A critical view on “Walmarting Organics”
by Redaktion (comments: 0)
In 2006 The Cornucopia Institute released a report accusing Walmart of cheapening the value of the organic label by sourcing products from industrial-scale factory farms and developing countries. At the time, Walmart announced that they would greatly increase the number of organic products they offered and price them at a target of 10% above the cost for conventional food. They failed at that first attempt, eventually removing many of the organic items from their stores, the Cornucopia Institute reports.
In May 2014, Walmart announced they will once again enter the organic arena, with the goal of eliminating the premium price for organic food (we reported earlier). Cornucopia has received numerous inquiries asking if Walmart’s organic expansion is “good news or bad news” for the industry. The stock answer of Mark Kastell, Senior Farm Policy Analyst and co-founder of the institute, has been, as it was in 2006: “If Walmart lends their logistical prowess to organic food, both farmers and consumers will be big winners by virtue of a more competitive marketplace. However, if the company applies their standard business model, and in essence Walmarts organics, then everyone will lose.” As one point, organic family farmers in the USA could see their livelihoods disintegrate the same way so many industrial workers saw their family-supporting wages evaporate as Walmart, Target and other big-box retailers put the screws to manufacturers, forcing a production shift to low-wage countries.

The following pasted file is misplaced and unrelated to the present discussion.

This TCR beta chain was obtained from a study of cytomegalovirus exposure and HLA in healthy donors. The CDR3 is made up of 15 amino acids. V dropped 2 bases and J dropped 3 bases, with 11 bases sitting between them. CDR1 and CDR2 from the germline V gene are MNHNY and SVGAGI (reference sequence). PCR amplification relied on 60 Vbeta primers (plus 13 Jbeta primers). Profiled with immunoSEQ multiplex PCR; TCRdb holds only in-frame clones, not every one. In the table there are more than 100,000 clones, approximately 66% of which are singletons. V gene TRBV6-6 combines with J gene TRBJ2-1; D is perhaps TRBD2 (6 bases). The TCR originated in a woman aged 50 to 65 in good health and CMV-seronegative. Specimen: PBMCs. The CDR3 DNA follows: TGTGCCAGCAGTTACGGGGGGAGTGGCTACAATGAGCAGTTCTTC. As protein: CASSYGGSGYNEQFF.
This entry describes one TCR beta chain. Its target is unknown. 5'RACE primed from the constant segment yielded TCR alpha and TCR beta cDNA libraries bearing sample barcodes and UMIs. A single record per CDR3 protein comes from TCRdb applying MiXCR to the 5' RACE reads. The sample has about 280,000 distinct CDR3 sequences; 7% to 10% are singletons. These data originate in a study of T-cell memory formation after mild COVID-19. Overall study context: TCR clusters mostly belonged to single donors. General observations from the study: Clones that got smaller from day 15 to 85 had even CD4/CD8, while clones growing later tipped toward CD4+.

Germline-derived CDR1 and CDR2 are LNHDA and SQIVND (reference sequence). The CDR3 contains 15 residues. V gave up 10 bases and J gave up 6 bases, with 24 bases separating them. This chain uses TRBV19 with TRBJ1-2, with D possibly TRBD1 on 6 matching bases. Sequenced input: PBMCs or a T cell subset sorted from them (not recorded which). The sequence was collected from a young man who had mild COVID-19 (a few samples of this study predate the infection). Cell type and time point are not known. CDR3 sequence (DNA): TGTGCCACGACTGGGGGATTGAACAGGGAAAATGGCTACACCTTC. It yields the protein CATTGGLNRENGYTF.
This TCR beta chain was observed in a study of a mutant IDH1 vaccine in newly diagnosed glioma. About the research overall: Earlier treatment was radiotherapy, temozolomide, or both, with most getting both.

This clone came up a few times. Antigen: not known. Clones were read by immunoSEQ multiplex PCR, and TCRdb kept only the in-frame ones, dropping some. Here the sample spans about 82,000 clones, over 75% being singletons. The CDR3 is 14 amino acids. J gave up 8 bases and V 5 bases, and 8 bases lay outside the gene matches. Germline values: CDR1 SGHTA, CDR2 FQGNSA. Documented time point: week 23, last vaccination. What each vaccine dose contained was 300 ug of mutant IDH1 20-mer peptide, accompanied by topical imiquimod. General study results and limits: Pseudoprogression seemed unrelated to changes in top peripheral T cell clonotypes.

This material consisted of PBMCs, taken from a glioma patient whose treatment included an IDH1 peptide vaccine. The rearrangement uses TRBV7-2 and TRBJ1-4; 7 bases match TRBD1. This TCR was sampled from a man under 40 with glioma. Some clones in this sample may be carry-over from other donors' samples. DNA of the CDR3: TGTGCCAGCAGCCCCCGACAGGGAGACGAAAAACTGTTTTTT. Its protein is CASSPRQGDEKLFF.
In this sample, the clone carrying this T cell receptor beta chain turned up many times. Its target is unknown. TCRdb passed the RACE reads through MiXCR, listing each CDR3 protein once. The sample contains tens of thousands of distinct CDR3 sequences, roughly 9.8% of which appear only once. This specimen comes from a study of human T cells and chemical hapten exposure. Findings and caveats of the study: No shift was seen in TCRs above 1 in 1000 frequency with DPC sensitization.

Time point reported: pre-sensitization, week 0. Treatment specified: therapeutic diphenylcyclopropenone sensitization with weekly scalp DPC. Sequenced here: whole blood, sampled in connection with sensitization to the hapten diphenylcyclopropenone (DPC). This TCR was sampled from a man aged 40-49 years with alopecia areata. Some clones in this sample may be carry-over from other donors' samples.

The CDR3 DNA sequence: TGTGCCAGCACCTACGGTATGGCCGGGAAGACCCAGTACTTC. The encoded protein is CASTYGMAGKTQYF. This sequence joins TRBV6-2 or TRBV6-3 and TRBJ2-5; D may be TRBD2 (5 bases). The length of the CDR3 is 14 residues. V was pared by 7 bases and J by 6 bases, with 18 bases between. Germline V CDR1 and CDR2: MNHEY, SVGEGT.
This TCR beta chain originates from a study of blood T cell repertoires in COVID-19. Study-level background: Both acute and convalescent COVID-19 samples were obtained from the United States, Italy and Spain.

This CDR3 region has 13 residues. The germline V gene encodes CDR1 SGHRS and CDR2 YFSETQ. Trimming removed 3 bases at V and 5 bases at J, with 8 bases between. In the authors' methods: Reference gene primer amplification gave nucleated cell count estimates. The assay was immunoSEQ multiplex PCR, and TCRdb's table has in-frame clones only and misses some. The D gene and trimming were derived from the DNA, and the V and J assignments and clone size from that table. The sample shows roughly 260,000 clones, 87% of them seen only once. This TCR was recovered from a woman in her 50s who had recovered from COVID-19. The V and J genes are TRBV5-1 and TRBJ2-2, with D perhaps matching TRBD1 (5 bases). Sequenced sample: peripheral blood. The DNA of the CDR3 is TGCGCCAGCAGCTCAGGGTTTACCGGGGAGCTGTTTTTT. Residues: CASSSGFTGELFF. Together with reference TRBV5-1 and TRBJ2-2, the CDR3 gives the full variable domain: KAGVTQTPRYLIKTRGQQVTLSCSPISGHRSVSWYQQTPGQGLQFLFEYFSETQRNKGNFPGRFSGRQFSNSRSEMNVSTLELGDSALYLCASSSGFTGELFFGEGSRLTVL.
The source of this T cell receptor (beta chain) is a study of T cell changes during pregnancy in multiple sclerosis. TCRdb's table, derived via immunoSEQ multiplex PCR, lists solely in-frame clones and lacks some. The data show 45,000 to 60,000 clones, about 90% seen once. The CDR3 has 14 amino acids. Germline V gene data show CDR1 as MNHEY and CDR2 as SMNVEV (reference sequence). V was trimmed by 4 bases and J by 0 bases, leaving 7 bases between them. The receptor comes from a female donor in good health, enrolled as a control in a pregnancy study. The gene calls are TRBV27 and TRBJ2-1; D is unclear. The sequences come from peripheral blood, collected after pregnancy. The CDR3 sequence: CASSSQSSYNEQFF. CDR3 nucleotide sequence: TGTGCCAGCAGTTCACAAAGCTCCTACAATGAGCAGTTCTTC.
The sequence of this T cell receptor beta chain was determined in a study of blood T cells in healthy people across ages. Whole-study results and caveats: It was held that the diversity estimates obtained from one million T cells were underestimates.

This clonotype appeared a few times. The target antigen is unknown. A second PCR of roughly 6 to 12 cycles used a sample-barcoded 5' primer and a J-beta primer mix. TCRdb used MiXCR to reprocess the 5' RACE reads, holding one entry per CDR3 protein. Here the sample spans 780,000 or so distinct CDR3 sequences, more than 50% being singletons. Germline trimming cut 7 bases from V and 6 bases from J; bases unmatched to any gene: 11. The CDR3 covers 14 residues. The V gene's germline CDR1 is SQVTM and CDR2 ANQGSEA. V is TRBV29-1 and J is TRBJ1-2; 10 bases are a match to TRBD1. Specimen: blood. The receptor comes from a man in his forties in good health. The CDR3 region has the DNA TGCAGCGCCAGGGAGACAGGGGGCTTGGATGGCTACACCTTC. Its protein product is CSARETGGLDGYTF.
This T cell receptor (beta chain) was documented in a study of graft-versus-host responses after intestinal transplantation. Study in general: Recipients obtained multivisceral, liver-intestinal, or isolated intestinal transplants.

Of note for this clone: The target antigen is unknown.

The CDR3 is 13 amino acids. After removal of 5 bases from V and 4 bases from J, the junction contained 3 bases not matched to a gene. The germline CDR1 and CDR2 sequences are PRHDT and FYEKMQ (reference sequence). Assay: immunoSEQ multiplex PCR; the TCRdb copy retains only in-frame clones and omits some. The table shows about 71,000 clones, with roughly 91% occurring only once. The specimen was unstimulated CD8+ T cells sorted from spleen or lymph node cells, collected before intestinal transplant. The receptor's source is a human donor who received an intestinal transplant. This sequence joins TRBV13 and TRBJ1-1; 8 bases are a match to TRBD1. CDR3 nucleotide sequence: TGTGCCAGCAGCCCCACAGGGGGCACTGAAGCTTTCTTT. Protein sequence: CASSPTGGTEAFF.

Meanwhile, Whole Foods Market announced that they are cutting many prices to meet increasing competition from mainstream retailers like Kroger, Safeway and now Walmart, and their stock plunged nearly 19% this past May. “I don’t think consumers have any idea just how industrialized (mainstream organics) is becoming,” said best-selling food movement author Michael Pollan in an interview with the St. Paul Pioneer Press. “There are some real downsides to organic farming scaling up to this extent”. Both Pollan and Mr. Kastell worry that the expansion of Big Organic will lower food quality, weaken standards and hurt small family farms (also see our report on corporate consolidation in the organic sector). The full article of Mark Kastell is available here.
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